The online 3CRR catalogue: field information

This page gives information on each of the different fields in the online catalogue.

3CRR name

This is the name by which the radio source is most commonly known. The 3CRR catalogue includes several sources which were missed in the original 3C surveys, either because of low surface brightness or due to their proximity to other bright objects. These objects are listed with their names from other catalogues, typically either radio names from the 4C catalogue (e.g. 4C14.11) or the NGC name for the host galaxy (e.g. NGC6251).


178-MHz flux

The flux densities have been corrected to the flux scale used by Roger, Costain & Bridle (1973), following Laing & Peacock (1980). They are therefore different by a factor 1.09 from the fluxes in the original 3CRR paper.

Spectral index

This is usually the spectral index between 178 and 750 MHz.

Fanaroff-Riley classification

This was originally made on the basis of low-resolution, low-frequency images; the catalogue has references to the images used to make the current classification, which are sometimes, but not always, the same as the `best' radio image. A C denotes a compact, core-dominated source.


B1950.0 co-ordinates for the optical identification.

5-GHz core flux

Where possible we have tabulated the flux density of the core at 5 GHz on arcsecond scales (i.e. as measured at high resolution with the VLA or 5-km telescope) though we have tried to avoid listing the flux of known steep-spectrum cores which are resolved on 0.1-arcsec scales. In a few cases, particularly for compact steep-spectrum sources, a flux density derived from MERLIN or VLBI observations is quoted. Many of the flux densities come from the compilation of Giovannini et al. (1988). In some cases 5-GHz data were not available, and we have used other frequencies, most often 8 GHz. Some sources are known to be variable and the single values tabulated here must be used with caution. Notes to this field specify if either of these is true of a particular source.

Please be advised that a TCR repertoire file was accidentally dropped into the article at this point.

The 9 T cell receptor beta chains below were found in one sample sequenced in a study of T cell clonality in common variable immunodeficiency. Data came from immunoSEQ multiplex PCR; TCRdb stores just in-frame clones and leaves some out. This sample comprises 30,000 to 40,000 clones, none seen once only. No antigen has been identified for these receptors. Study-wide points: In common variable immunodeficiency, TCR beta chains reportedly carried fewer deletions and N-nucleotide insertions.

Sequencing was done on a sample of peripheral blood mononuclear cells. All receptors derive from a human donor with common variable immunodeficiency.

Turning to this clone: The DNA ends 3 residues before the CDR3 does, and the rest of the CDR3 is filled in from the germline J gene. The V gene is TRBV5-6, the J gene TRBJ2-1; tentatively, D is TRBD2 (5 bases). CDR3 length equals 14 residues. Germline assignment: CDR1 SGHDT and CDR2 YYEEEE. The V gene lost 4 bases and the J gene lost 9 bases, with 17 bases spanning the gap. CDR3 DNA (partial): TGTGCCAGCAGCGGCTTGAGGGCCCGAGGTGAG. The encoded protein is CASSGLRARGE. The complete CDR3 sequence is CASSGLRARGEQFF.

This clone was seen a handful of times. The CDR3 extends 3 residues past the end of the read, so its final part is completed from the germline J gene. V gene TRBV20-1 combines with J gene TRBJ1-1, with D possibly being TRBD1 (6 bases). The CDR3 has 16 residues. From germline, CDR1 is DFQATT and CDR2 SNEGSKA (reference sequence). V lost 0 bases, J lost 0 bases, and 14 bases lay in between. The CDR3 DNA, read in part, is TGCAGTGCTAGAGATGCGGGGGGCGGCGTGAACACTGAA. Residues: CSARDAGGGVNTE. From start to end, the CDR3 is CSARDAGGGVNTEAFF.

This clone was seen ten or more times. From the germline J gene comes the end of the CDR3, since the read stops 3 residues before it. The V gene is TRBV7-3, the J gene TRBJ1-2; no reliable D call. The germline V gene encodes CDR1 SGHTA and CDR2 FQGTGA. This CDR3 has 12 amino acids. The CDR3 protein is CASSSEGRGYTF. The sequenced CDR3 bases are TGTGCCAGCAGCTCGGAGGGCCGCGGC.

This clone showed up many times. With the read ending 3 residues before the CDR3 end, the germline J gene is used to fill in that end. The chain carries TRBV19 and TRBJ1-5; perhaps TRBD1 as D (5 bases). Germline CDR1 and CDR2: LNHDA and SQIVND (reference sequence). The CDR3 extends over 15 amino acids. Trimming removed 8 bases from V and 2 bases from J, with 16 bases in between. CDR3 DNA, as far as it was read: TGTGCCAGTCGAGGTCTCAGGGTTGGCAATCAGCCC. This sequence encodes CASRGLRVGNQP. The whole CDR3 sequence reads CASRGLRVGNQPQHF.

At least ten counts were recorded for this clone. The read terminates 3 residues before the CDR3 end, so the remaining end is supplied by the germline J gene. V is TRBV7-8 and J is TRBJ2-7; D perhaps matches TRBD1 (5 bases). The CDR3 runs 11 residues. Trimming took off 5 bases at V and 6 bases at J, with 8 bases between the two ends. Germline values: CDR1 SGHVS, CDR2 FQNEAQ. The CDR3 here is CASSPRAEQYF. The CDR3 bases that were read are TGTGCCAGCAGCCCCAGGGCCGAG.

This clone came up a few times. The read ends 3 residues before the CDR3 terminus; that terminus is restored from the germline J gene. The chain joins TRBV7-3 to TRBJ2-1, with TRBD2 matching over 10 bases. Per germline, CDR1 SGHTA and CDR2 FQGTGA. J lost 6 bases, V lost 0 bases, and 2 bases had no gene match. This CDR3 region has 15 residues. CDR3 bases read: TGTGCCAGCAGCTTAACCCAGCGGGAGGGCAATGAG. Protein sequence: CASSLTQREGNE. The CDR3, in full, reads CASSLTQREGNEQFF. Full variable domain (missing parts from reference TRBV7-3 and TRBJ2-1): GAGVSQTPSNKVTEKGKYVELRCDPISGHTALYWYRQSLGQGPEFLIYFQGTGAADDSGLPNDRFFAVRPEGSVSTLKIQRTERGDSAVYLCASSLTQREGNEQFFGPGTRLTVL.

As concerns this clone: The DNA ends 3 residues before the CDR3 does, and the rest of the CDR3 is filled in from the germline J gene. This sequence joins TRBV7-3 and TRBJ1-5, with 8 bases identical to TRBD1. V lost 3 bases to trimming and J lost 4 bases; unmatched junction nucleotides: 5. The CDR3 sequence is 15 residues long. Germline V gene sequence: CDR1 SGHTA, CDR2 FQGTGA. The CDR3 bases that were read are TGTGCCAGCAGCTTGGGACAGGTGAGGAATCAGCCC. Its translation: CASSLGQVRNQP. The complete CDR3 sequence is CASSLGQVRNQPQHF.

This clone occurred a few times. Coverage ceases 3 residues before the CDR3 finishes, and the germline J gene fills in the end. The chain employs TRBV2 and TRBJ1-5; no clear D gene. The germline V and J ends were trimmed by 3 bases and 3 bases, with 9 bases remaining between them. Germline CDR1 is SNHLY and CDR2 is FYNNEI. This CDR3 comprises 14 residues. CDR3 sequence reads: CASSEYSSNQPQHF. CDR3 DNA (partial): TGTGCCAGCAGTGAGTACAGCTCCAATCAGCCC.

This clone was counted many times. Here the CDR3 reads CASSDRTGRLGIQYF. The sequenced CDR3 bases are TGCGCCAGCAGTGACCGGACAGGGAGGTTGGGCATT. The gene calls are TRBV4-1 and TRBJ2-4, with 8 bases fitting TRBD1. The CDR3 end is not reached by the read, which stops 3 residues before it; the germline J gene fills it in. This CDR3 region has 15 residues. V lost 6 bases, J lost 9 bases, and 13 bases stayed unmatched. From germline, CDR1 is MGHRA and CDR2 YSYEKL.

Please let us know (see the index page for contact details) if you have a core detection for one of the sources with an upper limit, or a better upper limit, or a 5-GHz core value where we have one measured at another frequency.


Source type. Numerical values are as follows: (In the final version of the catalogue this will probably be replaced with a textual indicator of the source type which will be easier to interpret. Classifications come from LRL, supplemented where available by more recent spectroscopic observations by Robert Laing (private communication).)

'Best' radio map

This field gives references to radio maps of the object. The listing is not exhaustive. We have tried to pick out maps in the literature which show both the large- and small-scale structure of the source, preferably at a frequency between 1.4 and 8 GHz. For the sources with redshift < 0.5 an image of the `best' map in this sense can usually be found in Paddy Leahy's Atlas. The Atlas page for such an object can be viewed from the object page. For literature references we have relied heavily on compilations of recent VLA maps, such as Leahy & Perley (1991), Bridle et al. (1994), Leahy et al. (1997), Hardcastle et al. (1997) and Best et al. (1997), which between them cover a large fraction of the objects with z < 1, though we have tried to refer to detailed studies of individual objects where available.

We are particularly interested in receiving updates to the listings in this field. If you have made a better map than those listed here, please let us know.


B magnitude is Johnson B. V magnitude is Johnson V. R magnitude is Kron-Cousins R. r magnitude is Gunn r.

R magnitudes originally measured on the Johnson system have been converted to the Kron-Cousins system.

Galaxy magnitudes are given for a standard metric aperture of diameter 86 kpc (H_0 = 50, q_0 = 0).